Cancer patient Roger Lamb, 79, tried to help 76-year-old Ken Godward, who was being attacked by schizophrenic Harry Bosomworth, 70, on a ward at St James's Hospital, an inquest heard.
Mr Godward died on March 3, 2015, and Mr Lamb died sometime after the attack which happened on February, 28 2015.
Mr Bosomworth died of cancer in June 2015.
A six-day inquest into the deaths of Mr Lamb and Mr Godward started at Wakefield Coroner's Court on Monday (Dec 10).
The inquest was told Mr Bosomworth told hospital security staff he believed he had been attacking burglars who had broken into his home.
Mr Godward's daughter-in-law Lisa Dixon told the inquest that she spoke to Roger Lamb in hospital before he died.
Mrs Dixon said: "I went over to Roger to thank him for his bravery, of getting out of bed and possibly stopping Ken from getting killed there and then.
"Harry was that upset he was out to really do some damage on these two gentlemen.
"He (Roger Lamb) just said anybody would have done it lass - I couldn't lay in bed and not try my best, but unfortunately I didn't do enough.'"
Mrs Dixon told the inquest that the attack was "definitely avoidable," adding: “Our lives have been on hold since.
"I don't think the NHS has taken into consideration the families who have been ignored, it's damningly wrong.
"Harry is not a perpetrator, he is a victim."
The inquest was told the attack happened after Mr Bosomworth woke from a Lorazepam medication sedation following his aggressive behaviour.
Senior Coroner Kevin McLoughlin read a statement from healthcare assistant Karina Rojo, who said that Mr Bosomworth had previously been shouting and swearing on the ward
Ms Rojo wrote in the statement that at around 6.55am she checked Mr Godward's and Mr Lamb's blood pressure
Ms Rojo wrote: "Harry was naked and still shouting, I can't remember if it was this time or a little before, but I remember him saying to me he was going to rape and kill me."
Ms Rojo said she went to raise concerns about Mr Godward's blood pressure and oxygen levels with a nurse, adding: "I was about to continue with my rounds when I heard a loud bang.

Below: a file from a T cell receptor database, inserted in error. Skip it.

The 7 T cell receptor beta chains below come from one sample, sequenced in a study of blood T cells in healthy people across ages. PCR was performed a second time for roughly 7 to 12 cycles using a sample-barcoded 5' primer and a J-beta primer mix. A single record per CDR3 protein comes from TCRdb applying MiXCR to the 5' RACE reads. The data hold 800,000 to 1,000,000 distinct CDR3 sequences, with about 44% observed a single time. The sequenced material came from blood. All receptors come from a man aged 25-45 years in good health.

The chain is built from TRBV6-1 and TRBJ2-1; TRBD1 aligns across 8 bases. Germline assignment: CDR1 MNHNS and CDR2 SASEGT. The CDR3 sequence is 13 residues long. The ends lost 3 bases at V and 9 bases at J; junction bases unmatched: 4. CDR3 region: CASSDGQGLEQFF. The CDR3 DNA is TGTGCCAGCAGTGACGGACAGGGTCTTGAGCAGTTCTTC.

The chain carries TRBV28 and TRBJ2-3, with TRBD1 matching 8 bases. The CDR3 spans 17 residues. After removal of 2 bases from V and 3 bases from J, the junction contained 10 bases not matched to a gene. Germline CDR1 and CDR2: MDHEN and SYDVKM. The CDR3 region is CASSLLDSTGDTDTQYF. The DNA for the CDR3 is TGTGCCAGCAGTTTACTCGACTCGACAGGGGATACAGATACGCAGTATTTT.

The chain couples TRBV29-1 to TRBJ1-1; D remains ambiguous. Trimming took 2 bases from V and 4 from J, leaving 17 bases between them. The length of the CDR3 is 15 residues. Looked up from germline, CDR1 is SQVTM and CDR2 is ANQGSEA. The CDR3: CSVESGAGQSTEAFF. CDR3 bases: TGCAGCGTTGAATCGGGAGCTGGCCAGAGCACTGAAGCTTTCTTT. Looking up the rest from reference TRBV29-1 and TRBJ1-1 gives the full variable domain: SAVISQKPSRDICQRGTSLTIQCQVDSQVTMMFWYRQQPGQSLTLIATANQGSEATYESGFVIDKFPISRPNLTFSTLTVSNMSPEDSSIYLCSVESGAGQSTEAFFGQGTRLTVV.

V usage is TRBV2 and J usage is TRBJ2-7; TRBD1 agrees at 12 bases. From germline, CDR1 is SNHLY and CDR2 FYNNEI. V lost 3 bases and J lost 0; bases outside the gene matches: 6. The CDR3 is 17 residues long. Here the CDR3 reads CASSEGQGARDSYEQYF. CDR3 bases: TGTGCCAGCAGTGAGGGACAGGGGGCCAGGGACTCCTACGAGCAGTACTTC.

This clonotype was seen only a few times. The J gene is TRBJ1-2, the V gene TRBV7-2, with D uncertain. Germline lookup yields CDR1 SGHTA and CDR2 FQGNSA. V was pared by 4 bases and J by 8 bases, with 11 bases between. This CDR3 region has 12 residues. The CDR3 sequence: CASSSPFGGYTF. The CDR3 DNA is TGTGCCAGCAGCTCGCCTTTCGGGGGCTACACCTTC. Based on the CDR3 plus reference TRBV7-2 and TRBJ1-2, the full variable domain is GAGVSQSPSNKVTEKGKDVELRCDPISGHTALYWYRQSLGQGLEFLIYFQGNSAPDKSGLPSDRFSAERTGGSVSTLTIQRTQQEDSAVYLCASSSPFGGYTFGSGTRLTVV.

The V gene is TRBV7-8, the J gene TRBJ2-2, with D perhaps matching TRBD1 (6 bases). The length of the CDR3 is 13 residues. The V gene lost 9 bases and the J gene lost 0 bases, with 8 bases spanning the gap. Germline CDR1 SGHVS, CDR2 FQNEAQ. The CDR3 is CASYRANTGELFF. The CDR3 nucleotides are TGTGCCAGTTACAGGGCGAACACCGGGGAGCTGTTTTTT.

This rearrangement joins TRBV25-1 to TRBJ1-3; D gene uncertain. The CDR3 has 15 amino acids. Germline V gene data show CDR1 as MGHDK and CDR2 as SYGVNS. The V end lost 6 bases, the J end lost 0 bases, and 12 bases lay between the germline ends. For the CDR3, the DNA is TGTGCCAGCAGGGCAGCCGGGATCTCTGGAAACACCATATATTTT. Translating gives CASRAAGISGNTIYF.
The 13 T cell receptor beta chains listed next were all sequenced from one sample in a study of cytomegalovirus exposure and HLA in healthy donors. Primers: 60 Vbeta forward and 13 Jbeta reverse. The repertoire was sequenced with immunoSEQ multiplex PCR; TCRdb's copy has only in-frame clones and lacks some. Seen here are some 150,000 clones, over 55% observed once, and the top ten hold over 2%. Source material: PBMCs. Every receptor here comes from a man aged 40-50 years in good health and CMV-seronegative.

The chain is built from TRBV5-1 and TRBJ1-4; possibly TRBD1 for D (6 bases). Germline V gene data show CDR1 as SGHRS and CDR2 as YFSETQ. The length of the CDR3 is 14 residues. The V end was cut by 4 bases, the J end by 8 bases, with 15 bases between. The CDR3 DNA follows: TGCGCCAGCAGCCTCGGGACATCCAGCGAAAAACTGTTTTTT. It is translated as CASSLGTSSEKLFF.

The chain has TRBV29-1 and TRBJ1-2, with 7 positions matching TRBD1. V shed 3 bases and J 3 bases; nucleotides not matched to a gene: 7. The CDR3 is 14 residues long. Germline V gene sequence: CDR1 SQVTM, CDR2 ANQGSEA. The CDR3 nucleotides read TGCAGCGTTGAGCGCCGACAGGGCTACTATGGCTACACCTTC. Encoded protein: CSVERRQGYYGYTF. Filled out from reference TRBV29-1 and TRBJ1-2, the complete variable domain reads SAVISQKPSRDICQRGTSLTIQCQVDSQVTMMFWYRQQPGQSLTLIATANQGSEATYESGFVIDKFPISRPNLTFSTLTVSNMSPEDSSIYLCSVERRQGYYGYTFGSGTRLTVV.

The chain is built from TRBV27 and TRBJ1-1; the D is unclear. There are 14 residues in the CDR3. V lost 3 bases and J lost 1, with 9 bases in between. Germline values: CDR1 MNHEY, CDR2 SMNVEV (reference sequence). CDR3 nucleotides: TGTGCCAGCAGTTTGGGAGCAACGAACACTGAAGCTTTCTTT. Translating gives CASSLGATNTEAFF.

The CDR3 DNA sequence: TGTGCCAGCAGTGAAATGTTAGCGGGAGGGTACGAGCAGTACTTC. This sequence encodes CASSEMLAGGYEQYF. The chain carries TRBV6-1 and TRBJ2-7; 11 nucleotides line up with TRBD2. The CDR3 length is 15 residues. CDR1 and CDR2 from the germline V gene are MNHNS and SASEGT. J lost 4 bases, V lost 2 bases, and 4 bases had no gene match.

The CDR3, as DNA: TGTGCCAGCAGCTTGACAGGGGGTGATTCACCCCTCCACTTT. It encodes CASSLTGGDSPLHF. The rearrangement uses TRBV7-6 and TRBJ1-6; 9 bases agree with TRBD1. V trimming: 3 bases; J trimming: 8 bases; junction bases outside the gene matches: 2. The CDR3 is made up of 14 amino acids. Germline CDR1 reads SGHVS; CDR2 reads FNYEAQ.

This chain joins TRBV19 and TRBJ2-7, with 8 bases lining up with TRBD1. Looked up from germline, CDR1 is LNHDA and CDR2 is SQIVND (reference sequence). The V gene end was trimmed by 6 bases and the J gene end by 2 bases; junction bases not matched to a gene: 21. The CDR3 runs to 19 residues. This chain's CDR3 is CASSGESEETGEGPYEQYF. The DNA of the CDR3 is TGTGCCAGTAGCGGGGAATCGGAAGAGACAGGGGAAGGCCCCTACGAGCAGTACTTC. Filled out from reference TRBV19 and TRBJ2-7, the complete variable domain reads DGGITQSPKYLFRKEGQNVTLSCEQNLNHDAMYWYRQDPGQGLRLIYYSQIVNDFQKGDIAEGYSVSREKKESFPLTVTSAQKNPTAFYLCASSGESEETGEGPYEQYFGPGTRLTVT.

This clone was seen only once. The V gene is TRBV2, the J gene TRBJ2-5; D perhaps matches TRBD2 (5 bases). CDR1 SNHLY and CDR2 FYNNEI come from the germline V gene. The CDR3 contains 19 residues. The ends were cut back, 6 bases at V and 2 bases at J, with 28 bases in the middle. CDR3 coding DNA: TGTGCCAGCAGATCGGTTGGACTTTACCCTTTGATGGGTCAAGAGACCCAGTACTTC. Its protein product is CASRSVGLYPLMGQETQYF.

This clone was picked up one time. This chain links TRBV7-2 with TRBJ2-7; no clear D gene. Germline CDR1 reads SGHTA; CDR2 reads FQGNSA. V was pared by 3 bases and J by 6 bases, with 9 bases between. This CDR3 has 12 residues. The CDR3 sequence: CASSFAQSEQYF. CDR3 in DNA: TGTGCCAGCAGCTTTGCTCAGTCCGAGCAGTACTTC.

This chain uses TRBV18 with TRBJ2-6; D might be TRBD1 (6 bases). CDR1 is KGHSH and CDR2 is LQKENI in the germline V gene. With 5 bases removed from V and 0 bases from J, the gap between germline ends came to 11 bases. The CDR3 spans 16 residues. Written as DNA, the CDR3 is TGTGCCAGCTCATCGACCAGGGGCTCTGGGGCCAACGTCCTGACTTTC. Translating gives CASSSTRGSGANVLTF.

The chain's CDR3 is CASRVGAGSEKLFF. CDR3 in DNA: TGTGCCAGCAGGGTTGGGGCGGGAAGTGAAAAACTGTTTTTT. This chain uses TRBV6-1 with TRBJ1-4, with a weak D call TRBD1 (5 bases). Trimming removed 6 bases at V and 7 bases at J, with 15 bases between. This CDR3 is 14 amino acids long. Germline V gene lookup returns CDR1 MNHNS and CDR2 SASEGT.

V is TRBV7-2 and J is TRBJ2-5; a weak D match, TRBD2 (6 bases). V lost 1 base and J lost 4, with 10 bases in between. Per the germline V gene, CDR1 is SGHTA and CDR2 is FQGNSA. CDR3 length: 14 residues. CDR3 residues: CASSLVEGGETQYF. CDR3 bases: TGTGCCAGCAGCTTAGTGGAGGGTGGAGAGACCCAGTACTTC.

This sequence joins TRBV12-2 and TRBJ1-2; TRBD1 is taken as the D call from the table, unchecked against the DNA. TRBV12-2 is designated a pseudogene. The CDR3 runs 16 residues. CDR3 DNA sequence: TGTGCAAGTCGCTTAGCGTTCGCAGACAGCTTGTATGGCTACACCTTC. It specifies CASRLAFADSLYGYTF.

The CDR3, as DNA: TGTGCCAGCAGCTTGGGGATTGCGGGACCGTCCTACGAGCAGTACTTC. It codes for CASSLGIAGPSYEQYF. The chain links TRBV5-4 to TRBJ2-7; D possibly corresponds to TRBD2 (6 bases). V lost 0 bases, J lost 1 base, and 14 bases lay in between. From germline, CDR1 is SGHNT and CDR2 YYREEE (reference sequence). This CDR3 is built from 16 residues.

"I saw Harry raise his stick a number of times and hit Roger. I don't know how many times, it was so fast.
"He raised his walking stick above his head and hit Roger. I grabbed Harry and restrained him on the floor."
Nurses then noticed blood on retired postman Mr Lamb's face as he was laid on a nearby bed on ward J19 at James's Hospital, where he was being treated for bowel cancer.
Reading a statement from hospital security officer Andrew Hall, coroner Mr McLoughlin said Mr Bosomworth was taken into a television room at the hospital
Mr Hall said Mr Bosomworth told security officers: "They were trying to break in my home. There was five of them. I got three of them, they won't do it again.
"I think he believed we were police officers, he kept saying they were trying to get into the house. It was as if he was trying to justify what he had done. He appeared confused."
In a statement read out on behalf of security officer Carl Webster, he described how the ward was "chaotic" and staff were in tears.
Reading the statement, Mr McLoughlin said: "Staff had their heads in their hands as if they didn't know what to do."
The inquest heard nurse Susan Carter had started work at 7.30pm the previous night and was coming to the end of her shift when the attack happened.
She told the inquest there were two nurses and two healthcare assistants working on the ward dealing with "possibly" 29 patients.
Nurse Carter said she was told by staff on the previous shift that Mr Bosomworth was unsettled and had not taken his medication that afternoon.
She said that Mr Bosomworth was upset and an attempt was made to give him his Lorazepam tablet orally, but he wouldn't take it.
Nurse Carter said she called a doctor to ask for an injection to be prescribed and two security staff and two health staff were needed to restrain Bosomworth and give him the injection at 9.30pm.
She said the injection worked and he went to sleep in about 20 minutes.
Nurse Carter said Mr Bosomworth woke at 3am and she gave him another tablet, which she said she believed he had taken.
Nurse Carter said that after the attack she saw Mr Lamb on the floor.
She said: "He was in shock but he wasn't crying. He did seem to be in discomfort. Kenneth did have tears on his face when he was laid in bed. He did start to cry."
The inquest heard Mr Lamb died from a chest infection due to a fracture of the right hip which ultimately occurred as a result of blunt force trauma.
Mr Lamb's close friend, Daniela Loeb had visited him in the days after the attack and prior to his death on March 3.
She questioned whether sufficient concern had been shown by staff for him and fellow patient Mr Godward's safety before the attack.
Miss Loeb said: "Terrible things happen in life and you cannot always anticipate them.
"There were significant indications that Harry's behaviour was deteriorating, that he had to be sedated because of his deterioration, behaviour and aggression.
"As a result, once this sedation which had gone through his body, he started to behave once again in a very aggressive, deluded fashion.
"I was absolutely shocked I had not been given this information prior to that information coming to light.
"Whether there was sufficient concern shown by staff for Roger and Kenneth's safety given the circumstances."
GP Sarah Nathan told the inquest: "Every time there was a lapse in medication there was a risk that his condition would worsen and an increase in thinking people were looking at him."
Pathologist Kirsten Hope said Mr Godward died from sepsis due to pneumonia with underlying Alzheimer's.
But she told the inquest he would not have died when he did had it not been for the injuries sustained from the attack.
The inquest continues.
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